Prepare Our Hearts – April 14, 2021

A mid-week devotional from Central Presbyterian Church helping us to help prepare our hearts for the day ahead.  If you would like to receive these in your inbox, please let us know. Find the complete archive here.

Wednesday, April 14, 2021
Mark 10:46-52

 And they came to Jericho. And as he was leaving Jericho with his disciples and a great crowd, Bartimaeus, a blind beggar, the son of Timaeus, was sitting by the roadside. 47 And when he heard that it was Jesus of Nazareth, he began to cry out and say, “Jesus, Son of David, have mercy on me!” 48 And many rebuked him, telling him to be silent. But he cried out all the more, “Son of David, have mercy on me!” 49 And Jesus stopped and said, “Call him.” And they called the blind man, saying to him, “Take heart. Get up; he is calling you.” 50 And throwing off his cloak, he sprang up and came to Jesus. 51 And Jesus said to him, “What do you want me to do for you?” And the blind man said to him, “Rabbi, let me recover my sight.” 52 And Jesus said to him, “Go your way; your faith has made you well.” And immediately he recovered his sight and followed him on the way.”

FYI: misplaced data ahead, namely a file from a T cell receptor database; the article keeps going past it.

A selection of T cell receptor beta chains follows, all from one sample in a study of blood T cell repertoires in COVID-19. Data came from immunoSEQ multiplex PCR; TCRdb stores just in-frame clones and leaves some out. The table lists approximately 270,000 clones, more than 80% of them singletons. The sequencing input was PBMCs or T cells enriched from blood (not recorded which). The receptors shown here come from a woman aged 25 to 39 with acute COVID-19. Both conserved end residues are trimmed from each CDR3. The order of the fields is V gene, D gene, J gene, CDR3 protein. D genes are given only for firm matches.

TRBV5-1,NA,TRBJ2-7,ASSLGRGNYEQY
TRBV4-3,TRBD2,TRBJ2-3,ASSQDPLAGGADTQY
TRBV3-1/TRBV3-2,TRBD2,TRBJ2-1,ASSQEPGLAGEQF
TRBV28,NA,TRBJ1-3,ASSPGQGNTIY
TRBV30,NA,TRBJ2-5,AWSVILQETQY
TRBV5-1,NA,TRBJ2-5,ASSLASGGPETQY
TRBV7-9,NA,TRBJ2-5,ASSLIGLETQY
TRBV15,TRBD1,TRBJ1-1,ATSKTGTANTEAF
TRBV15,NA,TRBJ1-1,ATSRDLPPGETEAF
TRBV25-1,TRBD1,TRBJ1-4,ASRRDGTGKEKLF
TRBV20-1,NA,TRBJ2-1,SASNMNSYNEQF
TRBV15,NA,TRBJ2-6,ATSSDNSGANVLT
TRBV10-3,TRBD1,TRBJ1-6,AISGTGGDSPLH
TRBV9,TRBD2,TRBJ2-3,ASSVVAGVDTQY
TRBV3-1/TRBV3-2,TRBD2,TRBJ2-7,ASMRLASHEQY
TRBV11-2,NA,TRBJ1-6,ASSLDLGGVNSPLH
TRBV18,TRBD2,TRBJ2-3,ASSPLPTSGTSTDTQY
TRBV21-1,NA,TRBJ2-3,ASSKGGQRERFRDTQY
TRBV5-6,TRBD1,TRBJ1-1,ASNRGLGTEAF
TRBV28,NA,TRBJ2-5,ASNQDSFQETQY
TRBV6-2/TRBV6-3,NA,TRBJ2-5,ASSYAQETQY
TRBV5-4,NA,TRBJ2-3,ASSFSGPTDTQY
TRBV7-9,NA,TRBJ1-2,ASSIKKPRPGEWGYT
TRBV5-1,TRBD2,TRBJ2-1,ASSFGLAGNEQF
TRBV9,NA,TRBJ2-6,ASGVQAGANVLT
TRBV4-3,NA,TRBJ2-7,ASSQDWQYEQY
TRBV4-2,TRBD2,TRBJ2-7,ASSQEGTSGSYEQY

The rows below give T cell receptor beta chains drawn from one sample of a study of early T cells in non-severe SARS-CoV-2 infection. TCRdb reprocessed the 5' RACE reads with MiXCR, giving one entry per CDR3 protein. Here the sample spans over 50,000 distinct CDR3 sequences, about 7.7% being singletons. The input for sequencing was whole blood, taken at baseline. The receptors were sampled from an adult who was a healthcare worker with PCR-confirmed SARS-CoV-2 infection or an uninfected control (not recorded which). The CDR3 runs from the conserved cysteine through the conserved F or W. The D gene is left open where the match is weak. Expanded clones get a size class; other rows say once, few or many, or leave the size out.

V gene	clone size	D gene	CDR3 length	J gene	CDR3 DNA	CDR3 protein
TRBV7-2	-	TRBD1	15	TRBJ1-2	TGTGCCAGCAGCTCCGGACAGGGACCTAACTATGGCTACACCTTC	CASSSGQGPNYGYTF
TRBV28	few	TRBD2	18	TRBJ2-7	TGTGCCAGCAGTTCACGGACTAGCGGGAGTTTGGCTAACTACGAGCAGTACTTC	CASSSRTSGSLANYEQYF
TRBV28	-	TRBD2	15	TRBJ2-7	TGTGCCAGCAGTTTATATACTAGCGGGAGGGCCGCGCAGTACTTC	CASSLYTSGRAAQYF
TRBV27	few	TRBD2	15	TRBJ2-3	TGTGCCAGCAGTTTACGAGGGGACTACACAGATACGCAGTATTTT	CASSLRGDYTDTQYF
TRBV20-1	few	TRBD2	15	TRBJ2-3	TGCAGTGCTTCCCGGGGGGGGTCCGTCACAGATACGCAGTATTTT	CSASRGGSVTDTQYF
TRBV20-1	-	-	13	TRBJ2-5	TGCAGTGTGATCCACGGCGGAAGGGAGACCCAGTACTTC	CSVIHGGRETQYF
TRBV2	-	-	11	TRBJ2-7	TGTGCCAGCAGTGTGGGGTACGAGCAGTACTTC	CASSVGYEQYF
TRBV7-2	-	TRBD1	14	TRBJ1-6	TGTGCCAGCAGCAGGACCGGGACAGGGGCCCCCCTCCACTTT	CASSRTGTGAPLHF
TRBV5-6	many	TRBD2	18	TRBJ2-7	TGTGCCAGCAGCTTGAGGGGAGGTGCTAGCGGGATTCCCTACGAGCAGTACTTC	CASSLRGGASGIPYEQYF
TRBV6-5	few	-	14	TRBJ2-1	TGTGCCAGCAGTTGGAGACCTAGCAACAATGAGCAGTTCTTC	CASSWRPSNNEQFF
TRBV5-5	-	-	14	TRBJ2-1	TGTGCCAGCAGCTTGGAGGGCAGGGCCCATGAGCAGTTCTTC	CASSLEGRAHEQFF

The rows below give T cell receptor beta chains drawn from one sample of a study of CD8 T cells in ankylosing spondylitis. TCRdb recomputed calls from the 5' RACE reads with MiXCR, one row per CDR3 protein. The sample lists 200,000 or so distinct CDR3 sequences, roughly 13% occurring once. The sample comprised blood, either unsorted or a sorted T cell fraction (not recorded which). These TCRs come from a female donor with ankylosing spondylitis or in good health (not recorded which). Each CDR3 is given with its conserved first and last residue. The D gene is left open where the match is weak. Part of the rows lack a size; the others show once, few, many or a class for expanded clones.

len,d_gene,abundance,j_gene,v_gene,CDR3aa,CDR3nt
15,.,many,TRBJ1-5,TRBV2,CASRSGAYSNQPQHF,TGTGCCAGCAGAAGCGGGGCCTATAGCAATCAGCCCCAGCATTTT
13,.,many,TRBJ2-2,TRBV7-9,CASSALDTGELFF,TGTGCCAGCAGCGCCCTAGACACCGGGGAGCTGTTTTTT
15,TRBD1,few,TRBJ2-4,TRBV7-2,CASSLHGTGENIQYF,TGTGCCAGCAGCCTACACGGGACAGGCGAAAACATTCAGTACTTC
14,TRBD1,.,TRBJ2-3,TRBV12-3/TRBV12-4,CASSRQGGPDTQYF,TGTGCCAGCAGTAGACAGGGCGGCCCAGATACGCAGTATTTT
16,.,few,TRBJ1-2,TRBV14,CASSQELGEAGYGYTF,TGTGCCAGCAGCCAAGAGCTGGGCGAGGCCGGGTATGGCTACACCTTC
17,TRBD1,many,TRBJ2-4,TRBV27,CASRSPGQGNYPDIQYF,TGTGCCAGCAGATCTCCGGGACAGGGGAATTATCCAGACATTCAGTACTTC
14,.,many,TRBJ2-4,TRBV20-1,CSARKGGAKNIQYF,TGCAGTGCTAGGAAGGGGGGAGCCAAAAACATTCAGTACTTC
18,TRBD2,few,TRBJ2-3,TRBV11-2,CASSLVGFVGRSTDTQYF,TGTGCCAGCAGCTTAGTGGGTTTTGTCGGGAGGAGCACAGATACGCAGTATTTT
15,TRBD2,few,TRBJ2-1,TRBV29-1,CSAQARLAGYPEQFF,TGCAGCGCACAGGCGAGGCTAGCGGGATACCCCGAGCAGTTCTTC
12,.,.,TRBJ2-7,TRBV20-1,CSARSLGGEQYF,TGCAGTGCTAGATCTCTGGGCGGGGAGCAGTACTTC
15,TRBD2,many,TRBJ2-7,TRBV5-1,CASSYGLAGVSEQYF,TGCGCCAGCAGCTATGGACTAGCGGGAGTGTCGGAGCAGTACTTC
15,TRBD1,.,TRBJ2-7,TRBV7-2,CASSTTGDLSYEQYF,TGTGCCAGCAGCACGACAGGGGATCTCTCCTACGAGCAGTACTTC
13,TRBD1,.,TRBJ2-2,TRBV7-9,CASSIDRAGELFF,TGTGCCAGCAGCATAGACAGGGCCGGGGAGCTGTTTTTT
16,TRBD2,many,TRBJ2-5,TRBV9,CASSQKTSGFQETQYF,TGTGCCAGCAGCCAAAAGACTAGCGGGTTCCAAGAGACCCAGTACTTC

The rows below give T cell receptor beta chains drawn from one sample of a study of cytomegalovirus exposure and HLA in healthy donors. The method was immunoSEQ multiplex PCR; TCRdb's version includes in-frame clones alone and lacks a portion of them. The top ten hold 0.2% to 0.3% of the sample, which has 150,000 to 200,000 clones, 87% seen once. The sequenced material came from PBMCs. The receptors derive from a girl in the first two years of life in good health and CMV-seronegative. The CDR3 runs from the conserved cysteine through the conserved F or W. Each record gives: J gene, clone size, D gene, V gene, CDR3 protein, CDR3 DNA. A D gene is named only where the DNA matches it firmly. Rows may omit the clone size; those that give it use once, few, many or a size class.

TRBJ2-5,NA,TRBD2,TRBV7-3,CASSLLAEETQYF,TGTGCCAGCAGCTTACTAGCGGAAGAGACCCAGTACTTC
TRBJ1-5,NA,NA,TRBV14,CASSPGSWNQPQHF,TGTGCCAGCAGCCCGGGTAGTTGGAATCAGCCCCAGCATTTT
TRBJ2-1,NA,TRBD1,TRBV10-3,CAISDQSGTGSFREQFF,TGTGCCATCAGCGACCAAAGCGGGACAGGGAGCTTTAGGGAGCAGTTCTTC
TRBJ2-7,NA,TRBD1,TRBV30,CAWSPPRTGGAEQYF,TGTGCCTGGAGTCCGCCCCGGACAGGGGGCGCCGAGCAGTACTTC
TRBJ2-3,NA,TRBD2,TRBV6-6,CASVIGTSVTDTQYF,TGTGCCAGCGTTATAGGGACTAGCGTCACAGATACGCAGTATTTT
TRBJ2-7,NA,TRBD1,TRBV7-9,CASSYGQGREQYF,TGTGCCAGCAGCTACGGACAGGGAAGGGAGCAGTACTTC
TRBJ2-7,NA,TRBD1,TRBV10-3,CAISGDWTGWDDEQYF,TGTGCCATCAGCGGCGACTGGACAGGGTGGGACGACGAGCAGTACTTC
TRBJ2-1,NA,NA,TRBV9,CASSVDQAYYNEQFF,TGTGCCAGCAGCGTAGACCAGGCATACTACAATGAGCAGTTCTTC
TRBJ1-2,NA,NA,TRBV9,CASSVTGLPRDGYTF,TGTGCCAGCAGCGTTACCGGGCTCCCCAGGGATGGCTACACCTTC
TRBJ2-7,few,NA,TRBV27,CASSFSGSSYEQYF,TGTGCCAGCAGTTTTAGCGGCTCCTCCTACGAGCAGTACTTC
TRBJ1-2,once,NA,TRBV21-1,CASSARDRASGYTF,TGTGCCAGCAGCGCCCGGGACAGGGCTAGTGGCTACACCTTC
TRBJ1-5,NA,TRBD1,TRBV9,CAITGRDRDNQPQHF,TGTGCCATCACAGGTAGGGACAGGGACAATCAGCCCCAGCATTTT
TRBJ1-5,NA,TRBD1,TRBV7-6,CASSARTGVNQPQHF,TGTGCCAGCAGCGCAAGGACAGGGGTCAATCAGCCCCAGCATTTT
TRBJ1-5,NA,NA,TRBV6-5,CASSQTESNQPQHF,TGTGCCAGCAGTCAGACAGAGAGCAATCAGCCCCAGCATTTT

On pretty much every mission trip I have had the privilege of being involved with, Wednesday is always the most difficult day of the week. By Wednesday morning, the novelty and excitement of being in a new place has mostly worn off and many folks are already looking forward to getting back to the familiar comforts of home. While it is true that mission “work” is immensely rewarding, and can also be a lot of fun, it is also physically and emotionally strenuous. Regardless of our best efforts to discuss and debrief as we go, Wednesdays require an extra measure of grace for every member of the team.